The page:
Noah, his ark, and the flood that he survived have been fascinating Christians for thousands of years, sparking debates about biblical interpretation, symbolism, and the character of God. Every corner of this story contains faith-building insights. Here are some of those commented on by the Faithlife Study Bible.
Noah’s story begins in Genesis 6 with a troubling description of society’s degradation and an observation about God that challenges our presuppositions:
The Lord saw that the wickedness of man was great in the earth, and that every intention of the thoughts of his heart was only evil continually. And the Lord regretted that he had made man on the earth, and it grieved him to his heart. (Genesis 6:5–6)
Does God change his mind? This verse seems to imply that he does. The Faithlife Study Bible offers several tools to help us make sense of this.
An entry on Genesis 6:6 explains anthropomorphisms—a literary device that assigns human-like characteristics to non-human entities. Tap the plus symbol to reveal more information. Here I found a link to another book in my Logos library, the Lexham Bible Guide on Genesis 1–11, which has a wealth of information on this very interesting and challenging theological topic. The Lexham Bible Guide surveys a wide range of scholars, presenting each opinion side-by-side, empowering the reader to develop an informed opinion. In this case, I found John Calvin’s position to be the most helpful. He says:
“The Bible represents God in imagery we can understand since we are unable to understand him as He is.”
Following his sad evaluation of mankind, God searches for an individual with whom he will restart his relationship with society. In Genesis 6:8, he finds Noah.
I can only imagine how random and strange God’s instructions must have seemed to Noah at the time, but he responds in faith, following every detailed step to the letter. He builds a huge ark, engineered to survive the coming cataclysm. The Faithlife Study Bible contains a useful infographic to help us picture this massive structure.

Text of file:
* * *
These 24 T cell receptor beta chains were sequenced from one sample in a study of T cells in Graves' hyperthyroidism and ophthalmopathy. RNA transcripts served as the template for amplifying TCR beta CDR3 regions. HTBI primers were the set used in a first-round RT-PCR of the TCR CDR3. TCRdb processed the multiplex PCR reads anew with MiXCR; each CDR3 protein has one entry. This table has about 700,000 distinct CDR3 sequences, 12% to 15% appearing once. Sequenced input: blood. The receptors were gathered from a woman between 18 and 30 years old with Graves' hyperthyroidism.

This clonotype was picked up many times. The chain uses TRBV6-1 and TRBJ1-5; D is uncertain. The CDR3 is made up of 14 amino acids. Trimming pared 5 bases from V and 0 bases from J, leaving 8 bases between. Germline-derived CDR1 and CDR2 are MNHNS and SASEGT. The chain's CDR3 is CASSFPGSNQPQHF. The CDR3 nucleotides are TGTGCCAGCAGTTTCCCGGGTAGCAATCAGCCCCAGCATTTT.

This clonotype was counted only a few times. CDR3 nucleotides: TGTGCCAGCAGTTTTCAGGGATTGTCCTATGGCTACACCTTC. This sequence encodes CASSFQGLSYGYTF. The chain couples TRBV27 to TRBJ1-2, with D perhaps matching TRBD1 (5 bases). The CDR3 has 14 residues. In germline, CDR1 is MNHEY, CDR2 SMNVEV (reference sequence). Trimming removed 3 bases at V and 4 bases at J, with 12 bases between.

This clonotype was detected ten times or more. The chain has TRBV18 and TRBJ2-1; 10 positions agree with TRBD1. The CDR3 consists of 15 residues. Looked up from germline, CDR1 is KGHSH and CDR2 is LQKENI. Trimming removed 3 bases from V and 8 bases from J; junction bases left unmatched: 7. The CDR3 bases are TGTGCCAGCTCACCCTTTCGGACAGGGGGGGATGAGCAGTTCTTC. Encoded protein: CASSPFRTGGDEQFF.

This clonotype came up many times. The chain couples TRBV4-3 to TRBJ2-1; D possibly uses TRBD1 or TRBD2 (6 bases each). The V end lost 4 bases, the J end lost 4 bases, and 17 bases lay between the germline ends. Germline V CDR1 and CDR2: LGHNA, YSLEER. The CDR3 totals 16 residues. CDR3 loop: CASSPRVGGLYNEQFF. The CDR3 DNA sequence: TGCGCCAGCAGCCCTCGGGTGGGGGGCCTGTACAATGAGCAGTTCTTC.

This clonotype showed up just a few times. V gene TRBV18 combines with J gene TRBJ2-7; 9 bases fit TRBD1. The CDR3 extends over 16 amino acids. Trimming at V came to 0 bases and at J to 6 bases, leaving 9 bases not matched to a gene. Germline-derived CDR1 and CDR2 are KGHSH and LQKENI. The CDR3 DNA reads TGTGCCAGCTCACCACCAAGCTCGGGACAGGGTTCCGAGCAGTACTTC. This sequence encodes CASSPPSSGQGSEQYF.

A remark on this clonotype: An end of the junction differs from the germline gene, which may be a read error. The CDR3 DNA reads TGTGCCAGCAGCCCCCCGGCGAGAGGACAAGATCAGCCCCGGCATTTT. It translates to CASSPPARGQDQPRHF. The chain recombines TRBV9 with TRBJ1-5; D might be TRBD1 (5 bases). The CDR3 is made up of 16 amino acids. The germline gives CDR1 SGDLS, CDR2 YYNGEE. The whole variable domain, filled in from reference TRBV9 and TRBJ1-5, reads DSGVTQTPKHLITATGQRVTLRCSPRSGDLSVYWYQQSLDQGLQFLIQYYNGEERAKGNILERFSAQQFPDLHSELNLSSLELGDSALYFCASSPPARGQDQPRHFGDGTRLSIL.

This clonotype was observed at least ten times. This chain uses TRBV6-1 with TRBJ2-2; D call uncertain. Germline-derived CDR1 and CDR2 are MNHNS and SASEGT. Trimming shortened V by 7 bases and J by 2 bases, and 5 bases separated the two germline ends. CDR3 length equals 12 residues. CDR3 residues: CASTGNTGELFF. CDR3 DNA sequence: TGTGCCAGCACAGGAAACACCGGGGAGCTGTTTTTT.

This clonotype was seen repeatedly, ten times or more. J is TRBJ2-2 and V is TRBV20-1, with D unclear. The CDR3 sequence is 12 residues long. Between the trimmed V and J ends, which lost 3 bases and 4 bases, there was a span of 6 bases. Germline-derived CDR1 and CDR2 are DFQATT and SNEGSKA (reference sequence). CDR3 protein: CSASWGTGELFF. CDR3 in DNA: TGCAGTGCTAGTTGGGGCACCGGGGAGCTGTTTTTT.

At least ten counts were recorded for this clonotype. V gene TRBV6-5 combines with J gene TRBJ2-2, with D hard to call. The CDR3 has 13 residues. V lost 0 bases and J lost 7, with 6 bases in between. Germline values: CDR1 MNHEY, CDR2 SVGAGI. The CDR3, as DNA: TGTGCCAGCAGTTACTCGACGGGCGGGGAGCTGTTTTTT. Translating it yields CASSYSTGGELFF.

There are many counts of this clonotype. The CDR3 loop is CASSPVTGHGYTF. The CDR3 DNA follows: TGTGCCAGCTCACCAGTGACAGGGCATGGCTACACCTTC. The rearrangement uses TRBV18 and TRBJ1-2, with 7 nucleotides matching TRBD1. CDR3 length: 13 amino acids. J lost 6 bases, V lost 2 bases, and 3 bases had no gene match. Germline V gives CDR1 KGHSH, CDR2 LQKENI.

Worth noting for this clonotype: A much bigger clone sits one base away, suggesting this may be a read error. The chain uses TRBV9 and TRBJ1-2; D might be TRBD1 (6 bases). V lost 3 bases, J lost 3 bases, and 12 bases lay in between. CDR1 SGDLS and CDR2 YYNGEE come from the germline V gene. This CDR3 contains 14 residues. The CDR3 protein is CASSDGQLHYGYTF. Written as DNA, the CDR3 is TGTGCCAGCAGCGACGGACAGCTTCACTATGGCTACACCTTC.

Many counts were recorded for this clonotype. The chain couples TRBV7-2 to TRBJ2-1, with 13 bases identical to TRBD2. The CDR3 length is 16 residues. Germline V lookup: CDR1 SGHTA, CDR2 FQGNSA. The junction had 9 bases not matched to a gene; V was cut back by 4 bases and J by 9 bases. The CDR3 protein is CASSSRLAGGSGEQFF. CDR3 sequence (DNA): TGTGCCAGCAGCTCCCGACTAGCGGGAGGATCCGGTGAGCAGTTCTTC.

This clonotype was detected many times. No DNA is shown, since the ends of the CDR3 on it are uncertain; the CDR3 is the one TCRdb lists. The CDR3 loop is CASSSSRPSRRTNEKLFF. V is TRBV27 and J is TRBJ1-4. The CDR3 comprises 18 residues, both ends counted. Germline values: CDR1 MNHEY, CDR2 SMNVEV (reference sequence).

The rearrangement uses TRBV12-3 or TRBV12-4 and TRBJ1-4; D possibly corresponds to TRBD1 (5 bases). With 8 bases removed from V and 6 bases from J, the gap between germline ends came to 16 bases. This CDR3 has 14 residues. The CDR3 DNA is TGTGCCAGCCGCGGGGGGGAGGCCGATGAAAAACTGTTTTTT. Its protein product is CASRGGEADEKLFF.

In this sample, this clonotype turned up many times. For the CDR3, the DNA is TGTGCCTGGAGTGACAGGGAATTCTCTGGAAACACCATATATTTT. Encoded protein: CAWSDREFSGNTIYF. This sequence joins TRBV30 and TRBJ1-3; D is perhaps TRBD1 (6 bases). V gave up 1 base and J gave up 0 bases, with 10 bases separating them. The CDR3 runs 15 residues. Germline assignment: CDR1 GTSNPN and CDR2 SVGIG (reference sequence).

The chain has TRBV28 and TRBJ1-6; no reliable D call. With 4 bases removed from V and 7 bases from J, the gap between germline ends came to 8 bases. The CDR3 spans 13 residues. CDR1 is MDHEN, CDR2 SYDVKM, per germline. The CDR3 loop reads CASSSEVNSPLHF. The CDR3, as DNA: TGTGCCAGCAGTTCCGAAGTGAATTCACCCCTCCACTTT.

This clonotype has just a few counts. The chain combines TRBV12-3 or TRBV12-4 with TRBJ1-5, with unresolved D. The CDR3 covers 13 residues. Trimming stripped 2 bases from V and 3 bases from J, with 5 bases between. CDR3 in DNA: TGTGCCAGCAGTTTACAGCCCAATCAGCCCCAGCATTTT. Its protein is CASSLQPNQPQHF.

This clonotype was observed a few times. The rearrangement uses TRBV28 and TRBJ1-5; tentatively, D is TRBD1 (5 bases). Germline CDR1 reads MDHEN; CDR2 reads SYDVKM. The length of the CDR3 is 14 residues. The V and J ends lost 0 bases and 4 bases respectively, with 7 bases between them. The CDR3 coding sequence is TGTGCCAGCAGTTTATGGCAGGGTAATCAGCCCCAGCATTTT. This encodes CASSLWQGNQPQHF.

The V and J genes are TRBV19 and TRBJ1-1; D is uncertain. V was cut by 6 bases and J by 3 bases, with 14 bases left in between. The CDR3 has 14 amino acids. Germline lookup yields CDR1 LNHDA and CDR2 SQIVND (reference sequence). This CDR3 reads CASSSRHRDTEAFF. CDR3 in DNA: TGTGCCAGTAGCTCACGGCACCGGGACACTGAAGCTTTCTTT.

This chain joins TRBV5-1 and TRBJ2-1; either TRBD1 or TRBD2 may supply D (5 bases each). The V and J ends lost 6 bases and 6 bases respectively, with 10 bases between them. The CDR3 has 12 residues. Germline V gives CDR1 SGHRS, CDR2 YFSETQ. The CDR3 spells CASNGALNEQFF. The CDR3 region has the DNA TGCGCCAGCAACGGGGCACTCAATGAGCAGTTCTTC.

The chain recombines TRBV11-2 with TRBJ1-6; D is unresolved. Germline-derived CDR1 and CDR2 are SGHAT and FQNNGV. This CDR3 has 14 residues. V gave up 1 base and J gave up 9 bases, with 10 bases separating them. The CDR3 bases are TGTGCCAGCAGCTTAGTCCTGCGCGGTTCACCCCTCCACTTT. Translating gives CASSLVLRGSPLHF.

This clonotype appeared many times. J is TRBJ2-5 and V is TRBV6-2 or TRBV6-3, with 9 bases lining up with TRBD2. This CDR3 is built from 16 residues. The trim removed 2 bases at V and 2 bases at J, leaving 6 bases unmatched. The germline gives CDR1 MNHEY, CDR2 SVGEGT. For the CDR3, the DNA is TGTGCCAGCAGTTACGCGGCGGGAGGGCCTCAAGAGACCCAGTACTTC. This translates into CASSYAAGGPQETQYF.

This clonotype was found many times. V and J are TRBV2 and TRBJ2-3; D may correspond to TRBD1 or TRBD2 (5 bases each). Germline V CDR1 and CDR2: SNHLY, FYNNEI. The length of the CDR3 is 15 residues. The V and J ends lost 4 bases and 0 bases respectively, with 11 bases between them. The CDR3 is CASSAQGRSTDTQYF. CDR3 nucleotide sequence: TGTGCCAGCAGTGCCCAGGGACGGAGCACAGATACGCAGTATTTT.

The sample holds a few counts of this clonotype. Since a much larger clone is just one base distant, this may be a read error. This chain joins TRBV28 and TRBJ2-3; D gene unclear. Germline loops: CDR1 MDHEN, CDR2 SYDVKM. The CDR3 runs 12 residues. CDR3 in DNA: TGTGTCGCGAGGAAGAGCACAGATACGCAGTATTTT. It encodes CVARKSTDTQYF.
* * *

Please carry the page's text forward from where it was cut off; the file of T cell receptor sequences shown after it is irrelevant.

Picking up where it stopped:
A fair amount of debate surrounds the extent of the biblical flood. There are predominantly two points of view: a global flood and a limited flood. Very smart and sincere Bible scholars stand firmly on both sides of this debate. This article by Douglas Mangum does justice to each:
“The debate is over how these statements should be understood. Do they reflect an ancient Near Eastern worldview, or do they point to an actual global event? Interpretations that emphasize the ancient nonscientific perspective of the text focus on the literary parallels between the biblical flood narrative and other ancient Near Eastern flood accounts. Advocates of this interpretation also tend to reject attempts to harmonize the flood story with scientific data because harmonization requires drawing on data and concepts foreign to the ancient writer.”
The story winds down as Noah releases a dove and then a raven in search of dry land. The Ark finally comes to rest on Mount Ararat, and the inhabitants of the ark disembark after 150 days aboard. Noah immediately constructs an altar to give thanks for God’s protection. Another infographic helps to illustrate the wide range of different objects described by the term altar.
God responds to Noah’s offering of thanks by making a one-sided covenant with him. Though he does not require Noah make any promise in exchange, God promises to never again destroy the earth by flood. He makes this covenant with Noah and all the descendants of Noah, which would of course include you and me.
The Faithlife Study Bible includes a table of all the major covenants recorded in the Old Testament.
God marks this, the first recorded covenant, with a unique sign—a rainbow. The word God uses to describe the sign has a militaristic connotation, implying that God has put away his weapon of war. The Lexham Bible Guide: Genesis 1–11 proves helpful again with a interesting entry about the rainbow, derived from the work of Franz Delitzsch.
“Delitzsch sees in the rainbow an appropriate phenomenon of God’s pledge to maintain the order of nature. The sun shines through the dark clouds, symbolizing heaven’s willingness to reach down to earth.”
If you venture out this weekend to see Hollywood’s depiction of this story, download the free Faithlife Study Bible first. Afterall, the book is always better than the movie.